When the story isn’t watching Ian’s struggles and rage out of the corner of the camera’s eye, it’s bidding us to look at Stevie’s friends Ray (Na-kel Smith), Fourth Grade (Ryder McLaughlin), F***-s*** (Olan Prenatt), and Ruben (Gio Galicia). At first glance, they are nothing but skateboarding slackers who spend their lives drinking and thrill-seeking because they have little incentive to do anything else with their lives. But in the corner of Stevie’s gaze, Ray is trying to keep sober, with his eyes on turning pro (towards the end, a Tony Hawk like figure is seen taking his information down, a suggestion his focus will pay off.) Fourth Grade may not even be able to afford socks, but he’s constantly recording everything around him on a home video camera, with a wild dream that one day he could make a film like the one we’re watching.

But their stories aren’t really heading anywhere, at least not yet. Nor does the camera wish to rush them to any destination beyond a few 40s, a blunt of dirt weed and a concrete jungle in which to practice board flipping tricks. What happens to any of them, even Stevie, isn’t the point. The point is in the shape of the film itself -- filmed in 4:3 ratio, the way TV screens used to be shaped. The point is in the soundtrack, assembled by 1990s music legend Trent Reznor, that could double as an “I Heart The Alternative 90s” two -disc set (the kind that came in the box in which the plastic rosette to hold the CDs in place has half the tabs broken before you open it.) The point is in the t-shirt parade worn by Stevie and his friends, referencing everything from Ren & Stimpy to D.A.R.E.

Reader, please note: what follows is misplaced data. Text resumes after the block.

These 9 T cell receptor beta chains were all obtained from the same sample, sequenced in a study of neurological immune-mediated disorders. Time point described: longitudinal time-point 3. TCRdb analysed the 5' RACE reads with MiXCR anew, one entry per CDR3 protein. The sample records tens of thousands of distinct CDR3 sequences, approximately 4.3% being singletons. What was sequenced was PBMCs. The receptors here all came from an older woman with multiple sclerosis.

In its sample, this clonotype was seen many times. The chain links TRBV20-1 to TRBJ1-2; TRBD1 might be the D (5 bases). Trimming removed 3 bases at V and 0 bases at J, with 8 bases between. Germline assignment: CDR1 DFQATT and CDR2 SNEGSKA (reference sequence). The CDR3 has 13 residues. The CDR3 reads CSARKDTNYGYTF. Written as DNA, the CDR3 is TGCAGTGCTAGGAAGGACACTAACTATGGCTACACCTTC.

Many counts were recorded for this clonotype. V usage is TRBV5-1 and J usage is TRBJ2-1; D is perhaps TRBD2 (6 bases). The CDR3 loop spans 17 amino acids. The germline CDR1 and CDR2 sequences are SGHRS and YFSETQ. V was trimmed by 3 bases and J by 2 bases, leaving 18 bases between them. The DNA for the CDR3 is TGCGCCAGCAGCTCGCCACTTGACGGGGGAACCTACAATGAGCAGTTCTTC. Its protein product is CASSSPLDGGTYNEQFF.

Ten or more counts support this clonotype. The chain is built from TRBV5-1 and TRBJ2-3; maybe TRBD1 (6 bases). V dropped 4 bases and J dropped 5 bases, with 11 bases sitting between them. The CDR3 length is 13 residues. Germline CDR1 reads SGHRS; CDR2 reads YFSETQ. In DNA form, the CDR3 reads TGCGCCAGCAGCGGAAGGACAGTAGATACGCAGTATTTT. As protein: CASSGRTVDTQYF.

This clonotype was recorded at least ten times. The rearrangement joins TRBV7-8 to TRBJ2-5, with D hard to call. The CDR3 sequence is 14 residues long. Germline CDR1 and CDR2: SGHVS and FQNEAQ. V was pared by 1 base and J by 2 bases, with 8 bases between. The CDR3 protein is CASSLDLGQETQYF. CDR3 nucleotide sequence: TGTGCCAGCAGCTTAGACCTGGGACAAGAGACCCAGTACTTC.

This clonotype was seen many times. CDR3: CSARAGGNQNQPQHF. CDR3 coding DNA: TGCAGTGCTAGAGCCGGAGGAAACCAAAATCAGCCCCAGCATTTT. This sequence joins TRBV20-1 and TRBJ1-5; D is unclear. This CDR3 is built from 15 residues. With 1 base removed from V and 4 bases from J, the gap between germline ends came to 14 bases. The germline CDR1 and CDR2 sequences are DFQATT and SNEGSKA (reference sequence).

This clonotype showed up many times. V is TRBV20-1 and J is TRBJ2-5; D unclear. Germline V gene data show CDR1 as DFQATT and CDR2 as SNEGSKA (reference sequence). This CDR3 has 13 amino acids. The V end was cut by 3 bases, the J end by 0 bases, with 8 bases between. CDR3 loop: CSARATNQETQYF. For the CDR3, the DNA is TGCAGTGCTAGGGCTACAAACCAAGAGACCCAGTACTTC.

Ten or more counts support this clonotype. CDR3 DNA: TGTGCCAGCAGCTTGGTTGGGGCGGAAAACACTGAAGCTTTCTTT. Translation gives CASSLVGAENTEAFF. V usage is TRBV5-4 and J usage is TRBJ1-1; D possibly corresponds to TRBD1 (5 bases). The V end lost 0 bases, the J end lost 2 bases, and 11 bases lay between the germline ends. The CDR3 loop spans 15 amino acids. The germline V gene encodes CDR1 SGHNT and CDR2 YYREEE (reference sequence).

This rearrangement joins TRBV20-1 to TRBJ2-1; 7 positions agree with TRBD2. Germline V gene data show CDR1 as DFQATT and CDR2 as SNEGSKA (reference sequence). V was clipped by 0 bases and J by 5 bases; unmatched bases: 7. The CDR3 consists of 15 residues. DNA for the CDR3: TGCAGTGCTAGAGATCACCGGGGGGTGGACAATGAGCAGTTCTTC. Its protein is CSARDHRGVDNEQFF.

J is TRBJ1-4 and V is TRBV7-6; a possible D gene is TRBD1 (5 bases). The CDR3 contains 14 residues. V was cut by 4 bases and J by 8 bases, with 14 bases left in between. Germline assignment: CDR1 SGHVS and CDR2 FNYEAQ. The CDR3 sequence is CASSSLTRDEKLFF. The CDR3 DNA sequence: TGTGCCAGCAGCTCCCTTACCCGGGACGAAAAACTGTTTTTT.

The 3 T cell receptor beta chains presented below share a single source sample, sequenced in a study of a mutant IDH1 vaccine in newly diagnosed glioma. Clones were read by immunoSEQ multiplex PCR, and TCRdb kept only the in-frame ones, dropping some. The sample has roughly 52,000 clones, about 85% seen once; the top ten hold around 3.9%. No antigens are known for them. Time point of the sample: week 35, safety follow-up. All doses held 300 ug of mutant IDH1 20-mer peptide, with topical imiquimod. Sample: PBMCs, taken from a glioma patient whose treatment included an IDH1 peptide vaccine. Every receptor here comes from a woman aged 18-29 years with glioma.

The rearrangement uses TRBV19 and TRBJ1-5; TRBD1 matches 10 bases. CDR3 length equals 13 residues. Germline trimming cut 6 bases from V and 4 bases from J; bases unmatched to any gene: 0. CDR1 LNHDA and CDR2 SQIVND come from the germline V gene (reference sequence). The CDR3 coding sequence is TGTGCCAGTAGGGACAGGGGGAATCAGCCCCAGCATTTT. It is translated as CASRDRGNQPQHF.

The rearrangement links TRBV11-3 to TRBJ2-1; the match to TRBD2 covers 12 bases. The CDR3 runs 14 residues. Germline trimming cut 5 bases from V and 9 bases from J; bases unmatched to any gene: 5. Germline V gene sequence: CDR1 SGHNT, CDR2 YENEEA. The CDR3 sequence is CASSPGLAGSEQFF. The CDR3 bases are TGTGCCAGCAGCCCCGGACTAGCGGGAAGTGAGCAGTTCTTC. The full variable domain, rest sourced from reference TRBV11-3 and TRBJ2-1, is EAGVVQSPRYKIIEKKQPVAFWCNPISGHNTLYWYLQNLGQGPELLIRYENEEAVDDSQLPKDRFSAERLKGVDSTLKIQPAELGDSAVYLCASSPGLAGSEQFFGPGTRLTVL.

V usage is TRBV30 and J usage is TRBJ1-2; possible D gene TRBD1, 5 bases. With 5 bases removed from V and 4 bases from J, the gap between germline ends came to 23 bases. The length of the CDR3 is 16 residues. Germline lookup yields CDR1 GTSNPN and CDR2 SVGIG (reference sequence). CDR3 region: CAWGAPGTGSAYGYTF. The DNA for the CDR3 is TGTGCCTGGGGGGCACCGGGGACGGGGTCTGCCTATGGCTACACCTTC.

The point is in the gaggle of girls at which Stevie stares at in wonder, with their knit spaghetti-strap halter crops, phat pant jeans and butterfly-clipped hairdos. It’s in the joy of skating in illegal spaces and running from the cops when they interrupt. It’s about the small details, with no larger narrative to distract from them.

That’s not to say there aren’t quietly impressive performances within these slices of life. Katherine Waterson and Lucas Hedges are brilliant at telling a story of home life and poverty that our main character is too young to fully understand. Na-kel Smith gives a breakout performance as Ray, quietly forming the gravitational center around which the rest of the group of skater punks revolve. And Olan Prenatt is downright mesmerizing in his go-for-broke performance as a kid who has dreams but is slowly drowning them at a bottom of a bottle into which he should never have climbed but doesn’t know it yet.

The ending of the film attempts to suddenly jam a plot device onto this non-narrative, producing an odd MTV-style ending, with a video that looks like a long intro to a “Real World” type show. The result is the movie that ends a bit out of left field, but no less in the 90s than when we went in. Then again, a manufactured MTV-ending is just about on track for a time capsule of this nature. It makes one wish they could still go home afterwards and fall asleep watching music videos. At least the world still made sense then.